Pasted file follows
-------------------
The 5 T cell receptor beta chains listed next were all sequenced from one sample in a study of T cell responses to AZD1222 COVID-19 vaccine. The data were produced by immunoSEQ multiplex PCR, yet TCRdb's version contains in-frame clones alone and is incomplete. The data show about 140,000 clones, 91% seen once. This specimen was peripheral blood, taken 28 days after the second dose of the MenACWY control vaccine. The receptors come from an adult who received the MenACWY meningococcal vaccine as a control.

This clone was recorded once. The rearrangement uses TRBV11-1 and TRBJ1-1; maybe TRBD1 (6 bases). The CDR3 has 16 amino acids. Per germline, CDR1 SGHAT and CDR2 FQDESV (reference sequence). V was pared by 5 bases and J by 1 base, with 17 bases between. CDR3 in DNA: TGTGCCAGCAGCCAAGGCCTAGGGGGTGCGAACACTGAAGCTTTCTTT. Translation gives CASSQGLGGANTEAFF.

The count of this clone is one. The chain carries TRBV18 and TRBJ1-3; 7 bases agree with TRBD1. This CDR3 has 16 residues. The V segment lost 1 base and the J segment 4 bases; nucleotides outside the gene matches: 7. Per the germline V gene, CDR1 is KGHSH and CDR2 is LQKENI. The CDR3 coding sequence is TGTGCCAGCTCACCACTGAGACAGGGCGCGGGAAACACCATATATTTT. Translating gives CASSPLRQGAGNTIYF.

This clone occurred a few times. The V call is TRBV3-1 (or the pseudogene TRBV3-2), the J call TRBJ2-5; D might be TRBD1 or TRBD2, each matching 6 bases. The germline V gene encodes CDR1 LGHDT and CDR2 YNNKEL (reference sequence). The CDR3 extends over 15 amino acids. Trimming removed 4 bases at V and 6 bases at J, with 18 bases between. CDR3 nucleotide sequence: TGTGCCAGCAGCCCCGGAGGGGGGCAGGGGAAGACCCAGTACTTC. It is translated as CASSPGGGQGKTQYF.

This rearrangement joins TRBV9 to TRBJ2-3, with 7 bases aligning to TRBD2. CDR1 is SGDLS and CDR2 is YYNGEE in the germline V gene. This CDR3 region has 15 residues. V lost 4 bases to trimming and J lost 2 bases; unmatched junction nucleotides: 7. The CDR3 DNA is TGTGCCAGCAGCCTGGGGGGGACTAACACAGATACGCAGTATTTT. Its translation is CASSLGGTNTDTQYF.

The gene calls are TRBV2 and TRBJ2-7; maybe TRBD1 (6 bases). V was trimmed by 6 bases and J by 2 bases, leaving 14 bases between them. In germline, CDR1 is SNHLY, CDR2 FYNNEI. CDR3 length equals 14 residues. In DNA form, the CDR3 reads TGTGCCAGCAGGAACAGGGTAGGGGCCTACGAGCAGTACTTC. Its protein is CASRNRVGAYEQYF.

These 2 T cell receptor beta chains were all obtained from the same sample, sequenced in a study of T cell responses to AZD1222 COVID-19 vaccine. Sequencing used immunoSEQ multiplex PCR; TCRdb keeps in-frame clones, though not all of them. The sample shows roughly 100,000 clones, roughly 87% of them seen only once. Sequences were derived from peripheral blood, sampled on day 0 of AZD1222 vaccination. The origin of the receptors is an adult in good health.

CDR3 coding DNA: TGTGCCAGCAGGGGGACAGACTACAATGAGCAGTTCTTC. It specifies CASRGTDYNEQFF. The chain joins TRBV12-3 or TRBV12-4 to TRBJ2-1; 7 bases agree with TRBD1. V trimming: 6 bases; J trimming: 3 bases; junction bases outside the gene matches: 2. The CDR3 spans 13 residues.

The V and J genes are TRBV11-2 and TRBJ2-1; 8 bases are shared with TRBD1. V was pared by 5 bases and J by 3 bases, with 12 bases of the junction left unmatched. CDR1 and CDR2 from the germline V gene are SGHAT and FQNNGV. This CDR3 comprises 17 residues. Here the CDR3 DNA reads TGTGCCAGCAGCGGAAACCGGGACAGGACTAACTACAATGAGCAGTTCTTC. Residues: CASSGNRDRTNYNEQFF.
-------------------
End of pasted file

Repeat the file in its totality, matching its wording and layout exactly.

The 5 T cell receptor beta chains listed next were all sequenced from one sample in a study of T cell responses to AZD1222 COVID-19 vaccine. The data were produced by immunoSEQ multiplex PCR, yet TCRdb's version contains in-frame clones alone and is incomplete. The data show about 140,000 clones, 91% seen once. This specimen was peripheral blood, taken 28 days after the second dose of the MenACWY control vaccine. The receptors come from an adult who received the MenACWY meningococcal vaccine as a control.

This clone was recorded once. The rearrangement uses TRBV11-1 and TRBJ1-1; maybe TRBD1 (6 bases). The CDR3 has 16 amino acids. Per germline, CDR1 SGHAT and CDR2 FQDESV (reference sequence). V was pared by 5 bases and J by 1 base, with 17 bases between. CDR3 in DNA: TGTGCCAGCAGCCAAGGCCTAGGGGGTGCGAACACTGAAGCTTTCTTT. Translation gives CASSQGLGGANTEAFF.

The count of this clone is one. The chain carries TRBV18 and TRBJ1-3; 7 bases agree with TRBD1. This CDR3 has 16 residues. The V segment lost 1 base and the J segment 4 bases; nucleotides outside the gene matches: 7. Per the germline V gene, CDR1 is KGHSH and CDR2 is LQKENI. The CDR3 coding sequence is TGTGCCAGCTCACCACTGAGACAGGGCGCGGGAAACACCATATATTTT. Translating gives CASSPLRQGAGNTIYF.

This clone occurred a few times. The V call is TRBV3-1 (or the pseudogene TRBV3-2), the J call TRBJ2-5; D might be TRBD1 or TRBD2, each matching 6 bases. The germline V gene encodes CDR1 LGHDT and CDR2 YNNKEL (reference sequence). The CDR3 extends over 15 amino acids. Trimming removed 4 bases at V and 6 bases at J, with 18 bases between. CDR3 nucleotide sequence: TGTGCCAGCAGCCCCGGAGGGGGGCAGGGGAAGACCCAGTACTTC. It is translated as CASSPGGGQGKTQYF.

This rearrangement joins TRBV9 to TRBJ2-3, with 7 bases aligning to TRBD2. CDR1 is SGDLS and CDR2 is YYNGEE in the germline V gene. This CDR3 region has 15 residues. V lost 4 bases to trimming and J lost 2 bases; unmatched junction nucleotides: 7. The CDR3 DNA is TGTGCCAGCAGCCTGGGGGGGACTAACACAGATACGCAGTATTTT. Its translation is CASSLGGTNTDTQYF.

The gene calls are TRBV2 and TRBJ2-7; maybe TRBD1 (6 bases). V was trimmed by 6 bases and J by 2 bases, leaving 14 bases between them. In germline, CDR1 is SNHLY, CDR2 FYNNEI. CDR3 length equals 14 residues. In DNA form, the CDR3 reads TGTGCCAGCAGGAACAGGGTAGGGGCCTACGAGCAGTACTTC. Its protein is CASRNRVGAYEQYF.

These 2 T cell receptor beta chains were all obtained from the same sample, sequenced in a study of T cell responses to AZD1222 COVID-19 vaccine. Sequencing used immunoSEQ multiplex PCR; TCRdb keeps in-frame clones, though not all of them. The sample shows roughly 100,000 clones, roughly 87% of them seen only once. Sequences were derived from peripheral blood, sampled on day 0 of AZD1222 vaccination. The origin of the receptors is an adult in good health.

CDR3 coding DNA: TGTGCCAGCAGGGGGACAGACTACAATGAGCAGTTCTTC. It specifies CASRGTDYNEQFF. The chain joins TRBV12-3 or TRBV12-4 to TRBJ2-1; 7 bases agree with TRBD1. V trimming: 6 bases; J trimming: 3 bases; junction bases outside the gene matches: 2. The CDR3 spans 13 residues.

The V and J genes are TRBV11-2 and TRBJ2-1; 8 bases are shared with TRBD1. V was pared by 5 bases and J by 3 bases, with 12 bases of the junction left unmatched. CDR1 and CDR2 from the germline V gene are SGHAT and FQNNGV. This CDR3 comprises 17 residues. Here the CDR3 DNA reads TGTGCCAGCAGCGGAAACCGGGACAGGACTAACTACAATGAGCAGTTCTTC. Residues: CASSGNRDRTNYNEQFF.